Egil Krogh died this week. By the time of his death he was all but forgotten, but during the fevered days of the Watergate scandal’s unraveling, he was the Nixon henchman whose name nobody could pronounce. (It’s Ed-gel Crow-G) He was an original member of the infamous group known as “The Plumbers,” the secret White House unit that broke into the office of Daniel Ellsberg’s psychiatrist, and later into the offices of the Democratic National Committee at the Watergate complex. By the time of the latter operation, Krogh had withdrawn from the Plumbers because he decided its mission—make sure Nixon won the election by any means necessary–was improper, but it was too late. He became the first member of the Nixon team to go to jail, then was disbarred. His fall was a lesson to all lawyers, indeed all human beings, about the insidious ways and unethical culture can corrupt the best of us. Continue reading
“Would You Rather” is an odd 2012 film that sets up a film-long set of unlikely ethical dilemmas for its characters to solve. Desperate to save her dying brother with expensive medical treatment she can’t afford, the heroine (played by Brittany Snow) finds herself at a dinner party with seven other desperate strangers, hosted by a wacko family of millionaires who will help one of them after the others have been “eliminated” during the course of the evening. As what is described as a game progresses, each contestant is put through escalating rounds of risk, pain and torture in which they must make various Sophie’s Choices, such as…
- Would you rather administer a painful shock to yourself with high-voltage electricity, or the person next to you? What if that person has been weakened by a previous shock? What if she is in a wheelchair?
- What if she hurt you in a previous round? Continue reading
In no particular order:
- In a tack that is being duplicated by other commentators on the left, MSNBC’s Rachel Maddow essentially pronounced the scandal as much ado about nothing (Columnist E.J. Dionne dismissively referred to Petraeus’s affair as his “little secret”). See, as long as an incident involves sex, the Left’s default position is that it can’t be that bad. Maddow mocked the actions of Jill Kelley, the woman who Broadwell threatened and who alerted the FBI, saying, “Who contacts the FBI because of threatening e-mails? If I did that, they would have to set up a special division just for me.” Ha ha. How many of your threatening e-mails credibly suggested that the head of an intelligence agency was having an illicit affair with an unstable wacko, Rachel? Kelley did the responsible, intelligent thing given the possible national security implications. But it’s certainly good to know that you wouldn’t…because it’s only sex, of course.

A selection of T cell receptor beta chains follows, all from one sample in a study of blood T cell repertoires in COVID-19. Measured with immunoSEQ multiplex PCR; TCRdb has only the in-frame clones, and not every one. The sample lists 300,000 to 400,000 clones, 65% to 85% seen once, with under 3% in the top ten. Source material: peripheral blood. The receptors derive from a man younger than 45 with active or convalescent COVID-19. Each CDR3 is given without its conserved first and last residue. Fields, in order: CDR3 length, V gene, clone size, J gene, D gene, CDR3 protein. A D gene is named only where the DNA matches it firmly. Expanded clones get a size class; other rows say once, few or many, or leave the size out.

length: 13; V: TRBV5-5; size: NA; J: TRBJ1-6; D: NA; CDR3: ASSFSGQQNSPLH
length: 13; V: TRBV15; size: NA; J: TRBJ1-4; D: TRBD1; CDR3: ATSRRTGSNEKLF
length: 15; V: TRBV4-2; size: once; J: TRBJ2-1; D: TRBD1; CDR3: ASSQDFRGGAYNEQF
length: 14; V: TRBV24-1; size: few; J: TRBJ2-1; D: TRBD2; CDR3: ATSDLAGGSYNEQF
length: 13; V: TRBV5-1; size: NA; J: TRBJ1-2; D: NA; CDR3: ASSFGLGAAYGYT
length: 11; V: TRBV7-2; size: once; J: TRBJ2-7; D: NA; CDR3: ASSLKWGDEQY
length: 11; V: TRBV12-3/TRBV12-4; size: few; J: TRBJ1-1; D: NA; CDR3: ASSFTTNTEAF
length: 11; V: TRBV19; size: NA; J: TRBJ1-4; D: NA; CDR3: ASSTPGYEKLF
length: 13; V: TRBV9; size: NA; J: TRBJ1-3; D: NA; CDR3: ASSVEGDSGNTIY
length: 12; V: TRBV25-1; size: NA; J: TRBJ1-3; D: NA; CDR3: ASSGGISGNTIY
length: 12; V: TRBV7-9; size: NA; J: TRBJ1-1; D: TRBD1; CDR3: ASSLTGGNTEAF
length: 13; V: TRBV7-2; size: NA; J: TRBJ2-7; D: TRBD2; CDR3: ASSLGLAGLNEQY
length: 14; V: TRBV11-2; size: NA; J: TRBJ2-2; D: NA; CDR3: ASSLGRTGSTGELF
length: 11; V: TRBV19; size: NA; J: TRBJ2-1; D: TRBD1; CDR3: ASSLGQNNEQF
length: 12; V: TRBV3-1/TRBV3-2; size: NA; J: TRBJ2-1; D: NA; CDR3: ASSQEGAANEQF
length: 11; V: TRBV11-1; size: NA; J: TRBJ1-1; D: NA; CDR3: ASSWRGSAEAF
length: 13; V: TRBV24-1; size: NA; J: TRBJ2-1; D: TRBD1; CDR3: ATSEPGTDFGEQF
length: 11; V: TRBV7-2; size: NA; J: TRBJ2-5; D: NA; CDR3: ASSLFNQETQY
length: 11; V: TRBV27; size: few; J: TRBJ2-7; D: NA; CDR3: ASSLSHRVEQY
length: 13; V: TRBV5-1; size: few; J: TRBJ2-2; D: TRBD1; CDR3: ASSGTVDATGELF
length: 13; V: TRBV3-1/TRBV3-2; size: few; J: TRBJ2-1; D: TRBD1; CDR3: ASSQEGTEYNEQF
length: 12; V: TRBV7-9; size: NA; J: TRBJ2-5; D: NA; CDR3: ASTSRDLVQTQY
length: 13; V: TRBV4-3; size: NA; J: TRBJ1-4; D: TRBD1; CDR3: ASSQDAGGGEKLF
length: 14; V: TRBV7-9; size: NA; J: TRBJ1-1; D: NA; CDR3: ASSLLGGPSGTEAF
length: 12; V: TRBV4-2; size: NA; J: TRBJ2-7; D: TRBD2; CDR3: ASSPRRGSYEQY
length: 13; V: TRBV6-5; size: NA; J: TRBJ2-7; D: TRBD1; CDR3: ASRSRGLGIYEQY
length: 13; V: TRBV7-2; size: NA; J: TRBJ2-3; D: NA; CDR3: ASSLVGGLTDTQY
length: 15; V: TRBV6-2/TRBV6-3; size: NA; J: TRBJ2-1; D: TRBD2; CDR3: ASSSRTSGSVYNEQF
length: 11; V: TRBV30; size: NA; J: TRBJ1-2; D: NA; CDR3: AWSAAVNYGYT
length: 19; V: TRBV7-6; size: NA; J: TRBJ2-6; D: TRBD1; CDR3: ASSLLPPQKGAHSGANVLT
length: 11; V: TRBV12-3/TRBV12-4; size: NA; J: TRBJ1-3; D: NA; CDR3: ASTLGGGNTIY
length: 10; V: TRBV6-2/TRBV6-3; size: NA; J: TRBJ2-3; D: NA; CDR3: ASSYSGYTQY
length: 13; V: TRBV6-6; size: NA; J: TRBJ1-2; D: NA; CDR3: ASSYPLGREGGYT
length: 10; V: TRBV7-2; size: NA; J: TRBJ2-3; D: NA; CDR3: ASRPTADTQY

- Other pundits are complaining that the FBI became involved when what Petraeus did “wasn’t a crime.” Yes, it’s the “It’s legal” rationalization. Why people who can’t comprehend that dangerous, destructive, serious misconduct can occur without breaking any laws are allowed to write newspaper columns, I’ll never understand. Petraeus’s affair was a violation of the ethics rules, in an intelligence agency with major responsibilities in national security. That is serious, inherently dangerous, and easily could have led to security breaches that were illegal. If a leader materially, knowingly and publicly violates an ethics rule, he cannot lead. This is why Petraeus, who understands this, resigned, despite the certainty that the Rachel Maddows of the media would have been happy to shrug off his actions as “no big deal.” …because it’s only sex, and “it’s legal.”
- Kelley still boarded the ethics train wreck, not because of her actions in response to Broadwell’s threat, but in light of the revelation that she was maintaining a hot e-mail relationship with Gen. John R. Allen, the commander of U.S. and NATO troops in Afghanistan. The FBI has uncovered between 20,000 and 30,000 pages of primarily e-mails containing “potentially inappropriate” communication between Allen and Kelley. Wait, what? Between 20,000 and 30,000 pages? What the hell is going on with our generals? This is obsessive, unhealthy behavior, even if he’s just writing her limericks and recipes. Something is serious amiss in the ethical culture of the U.S. military leadership Continue reading